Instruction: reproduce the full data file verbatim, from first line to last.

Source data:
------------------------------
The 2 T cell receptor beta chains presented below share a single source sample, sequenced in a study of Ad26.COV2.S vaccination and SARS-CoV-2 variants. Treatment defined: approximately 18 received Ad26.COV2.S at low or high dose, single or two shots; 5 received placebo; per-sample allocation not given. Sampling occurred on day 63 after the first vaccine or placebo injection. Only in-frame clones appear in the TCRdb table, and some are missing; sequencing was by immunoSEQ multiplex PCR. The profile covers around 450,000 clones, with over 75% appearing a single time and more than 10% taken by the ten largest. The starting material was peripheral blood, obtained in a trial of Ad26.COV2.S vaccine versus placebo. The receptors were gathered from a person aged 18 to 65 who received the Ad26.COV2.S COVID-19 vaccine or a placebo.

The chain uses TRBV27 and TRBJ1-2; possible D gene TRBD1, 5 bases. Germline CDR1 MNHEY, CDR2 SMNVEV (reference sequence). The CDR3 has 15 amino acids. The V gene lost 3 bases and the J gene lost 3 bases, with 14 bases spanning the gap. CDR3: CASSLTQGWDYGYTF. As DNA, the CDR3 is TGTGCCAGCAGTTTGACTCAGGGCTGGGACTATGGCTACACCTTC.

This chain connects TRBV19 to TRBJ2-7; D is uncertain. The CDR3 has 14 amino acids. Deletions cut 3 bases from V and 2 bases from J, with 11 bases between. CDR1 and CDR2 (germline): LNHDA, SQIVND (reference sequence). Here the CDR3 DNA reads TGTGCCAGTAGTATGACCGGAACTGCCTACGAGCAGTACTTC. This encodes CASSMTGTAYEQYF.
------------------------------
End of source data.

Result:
The 2 T cell receptor beta chains presented below share a single source sample, sequenced in a study of Ad26.COV2.S vaccination and SARS-CoV-2 variants. Treatment defined: approximately 18 received Ad26.COV2.S at low or high dose, single or two shots; 5 received placebo; per-sample allocation not given. Sampling occurred on day 63 after the first vaccine or placebo injection. Only in-frame clones appear in the TCRdb table, and some are missing; sequencing was by immunoSEQ multiplex PCR. The profile covers around 450,000 clones, with over 75% appearing a single time and more than 10% taken by the ten largest. The starting material was peripheral blood, obtained in a trial of Ad26.COV2.S vaccine versus placebo. The receptors were gathered from a person aged 18 to 65 who received the Ad26.COV2.S COVID-19 vaccine or a placebo.

The chain uses TRBV27 and TRBJ1-2; possible D gene TRBD1, 5 bases. Germline CDR1 MNHEY, CDR2 SMNVEV (reference sequence). The CDR3 has 15 amino acids. The V gene lost 3 bases and the J gene lost 3 bases, with 14 bases spanning the gap. CDR3: CASSLTQGWDYGYTF. As DNA, the CDR3 is TGTGCCAGCAGTTTGACTCAGGGCTGGGACTATGGCTACACCTTC.

This chain connects TRBV19 to TRBJ2-7; D is uncertain. The CDR3 has 14 amino acids. Deletions cut 3 bases from V and 2 bases from J, with 11 bases between. CDR1 and CDR2 (germline): LNHDA, SQIVND (reference sequence). Here the CDR3 DNA reads TGTGCCAGTAGTATGACCGGAACTGCCTACGAGCAGTACTTC. This encodes CASSMTGTAYEQYF.